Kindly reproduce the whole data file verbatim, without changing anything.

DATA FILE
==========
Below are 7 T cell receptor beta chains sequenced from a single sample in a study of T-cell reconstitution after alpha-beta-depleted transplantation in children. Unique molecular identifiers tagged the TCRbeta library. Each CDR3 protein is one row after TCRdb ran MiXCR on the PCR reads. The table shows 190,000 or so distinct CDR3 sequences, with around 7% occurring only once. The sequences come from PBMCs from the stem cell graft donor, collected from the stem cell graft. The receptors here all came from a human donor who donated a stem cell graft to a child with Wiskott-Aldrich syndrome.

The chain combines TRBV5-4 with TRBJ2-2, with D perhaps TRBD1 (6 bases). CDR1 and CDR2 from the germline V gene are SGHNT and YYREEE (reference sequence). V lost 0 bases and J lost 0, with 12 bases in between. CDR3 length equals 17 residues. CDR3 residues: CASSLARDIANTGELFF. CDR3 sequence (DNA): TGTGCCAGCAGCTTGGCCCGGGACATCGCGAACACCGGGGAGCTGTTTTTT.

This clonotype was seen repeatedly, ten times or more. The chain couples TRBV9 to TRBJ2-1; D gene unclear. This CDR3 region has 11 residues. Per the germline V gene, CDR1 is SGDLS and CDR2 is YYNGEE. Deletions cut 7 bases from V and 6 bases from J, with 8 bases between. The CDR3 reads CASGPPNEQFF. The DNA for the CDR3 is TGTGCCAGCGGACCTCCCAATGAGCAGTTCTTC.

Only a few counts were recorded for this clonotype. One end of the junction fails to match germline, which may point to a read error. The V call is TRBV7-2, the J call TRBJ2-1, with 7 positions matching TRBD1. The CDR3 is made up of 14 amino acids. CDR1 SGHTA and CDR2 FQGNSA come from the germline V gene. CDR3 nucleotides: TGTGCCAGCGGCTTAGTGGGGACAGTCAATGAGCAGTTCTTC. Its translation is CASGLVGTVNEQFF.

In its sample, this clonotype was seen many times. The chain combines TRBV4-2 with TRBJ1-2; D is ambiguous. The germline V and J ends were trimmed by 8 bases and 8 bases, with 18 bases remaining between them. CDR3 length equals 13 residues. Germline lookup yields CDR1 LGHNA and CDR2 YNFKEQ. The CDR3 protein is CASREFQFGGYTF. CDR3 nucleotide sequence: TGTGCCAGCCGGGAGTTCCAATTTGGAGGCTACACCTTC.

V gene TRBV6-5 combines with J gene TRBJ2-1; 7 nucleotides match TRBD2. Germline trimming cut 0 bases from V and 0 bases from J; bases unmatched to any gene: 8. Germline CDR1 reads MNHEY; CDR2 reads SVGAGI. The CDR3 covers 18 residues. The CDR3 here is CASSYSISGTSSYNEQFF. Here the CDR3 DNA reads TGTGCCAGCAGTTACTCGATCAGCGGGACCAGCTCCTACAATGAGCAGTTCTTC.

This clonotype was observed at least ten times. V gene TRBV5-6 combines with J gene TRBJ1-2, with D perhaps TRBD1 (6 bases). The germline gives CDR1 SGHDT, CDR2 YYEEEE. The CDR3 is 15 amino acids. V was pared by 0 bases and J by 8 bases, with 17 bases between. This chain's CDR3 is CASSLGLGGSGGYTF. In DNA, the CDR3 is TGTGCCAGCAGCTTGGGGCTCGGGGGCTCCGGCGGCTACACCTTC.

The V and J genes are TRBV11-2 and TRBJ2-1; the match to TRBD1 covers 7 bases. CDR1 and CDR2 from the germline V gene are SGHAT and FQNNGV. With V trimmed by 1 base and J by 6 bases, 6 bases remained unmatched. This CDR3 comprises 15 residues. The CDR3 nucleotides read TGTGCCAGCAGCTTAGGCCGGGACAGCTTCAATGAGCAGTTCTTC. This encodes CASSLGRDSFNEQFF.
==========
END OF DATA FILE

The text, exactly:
Below are 7 T cell receptor beta chains sequenced from a single sample in a study of T-cell reconstitution after alpha-beta-depleted transplantation in children. Unique molecular identifiers tagged the TCRbeta library. Each CDR3 protein is one row after TCRdb ran MiXCR on the PCR reads. The table shows 190,000 or so distinct CDR3 sequences, with around 7% occurring only once. The sequences come from PBMCs from the stem cell graft donor, collected from the stem cell graft. The receptors here all came from a human donor who donated a stem cell graft to a child with Wiskott-Aldrich syndrome.

The chain combines TRBV5-4 with TRBJ2-2, with D perhaps TRBD1 (6 bases). CDR1 and CDR2 from the germline V gene are SGHNT and YYREEE (reference sequence). V lost 0 bases and J lost 0, with 12 bases in between. CDR3 length equals 17 residues. CDR3 residues: CASSLARDIANTGELFF. CDR3 sequence (DNA): TGTGCCAGCAGCTTGGCCCGGGACATCGCGAACACCGGGGAGCTGTTTTTT.

This clonotype was seen repeatedly, ten times or more. The chain couples TRBV9 to TRBJ2-1; D gene unclear. This CDR3 region has 11 residues. Per the germline V gene, CDR1 is SGDLS and CDR2 is YYNGEE. Deletions cut 7 bases from V and 6 bases from J, with 8 bases between. The CDR3 reads CASGPPNEQFF. The DNA for the CDR3 is TGTGCCAGCGGACCTCCCAATGAGCAGTTCTTC.

Only a few counts were recorded for this clonotype. One end of the junction fails to match germline, which may point to a read error. The V call is TRBV7-2, the J call TRBJ2-1, with 7 positions matching TRBD1. The CDR3 is made up of 14 amino acids. CDR1 SGHTA and CDR2 FQGNSA come from the germline V gene. CDR3 nucleotides: TGTGCCAGCGGCTTAGTGGGGACAGTCAATGAGCAGTTCTTC. Its translation is CASGLVGTVNEQFF.

In its sample, this clonotype was seen many times. The chain combines TRBV4-2 with TRBJ1-2; D is ambiguous. The germline V and J ends were trimmed by 8 bases and 8 bases, with 18 bases remaining between them. CDR3 length equals 13 residues. Germline lookup yields CDR1 LGHNA and CDR2 YNFKEQ. The CDR3 protein is CASREFQFGGYTF. CDR3 nucleotide sequence: TGTGCCAGCCGGGAGTTCCAATTTGGAGGCTACACCTTC.

V gene TRBV6-5 combines with J gene TRBJ2-1; 7 nucleotides match TRBD2. Germline trimming cut 0 bases from V and 0 bases from J; bases unmatched to any gene: 8. Germline CDR1 reads MNHEY; CDR2 reads SVGAGI. The CDR3 covers 18 residues. The CDR3 here is CASSYSISGTSSYNEQFF. Here the CDR3 DNA reads TGTGCCAGCAGTTACTCGATCAGCGGGACCAGCTCCTACAATGAGCAGTTCTTC.

This clonotype was observed at least ten times. V gene TRBV5-6 combines with J gene TRBJ1-2, with D perhaps TRBD1 (6 bases). The germline gives CDR1 SGHDT, CDR2 YYEEEE. The CDR3 is 15 amino acids. V was pared by 0 bases and J by 8 bases, with 17 bases between. This chain's CDR3 is CASSLGLGGSGGYTF. In DNA, the CDR3 is TGTGCCAGCAGCTTGGGGCTCGGGGGCTCCGGCGGCTACACCTTC.

The V and J genes are TRBV11-2 and TRBJ2-1; the match to TRBD1 covers 7 bases. CDR1 and CDR2 from the germline V gene are SGHAT and FQNNGV. With V trimmed by 1 base and J by 6 bases, 6 bases remained unmatched. This CDR3 comprises 15 residues. The CDR3 nucleotides read TGTGCCAGCAGCTTAGGCCGGGACAGCTTCAATGAGCAGTTCTTC. This encodes CASSLGRDSFNEQFF.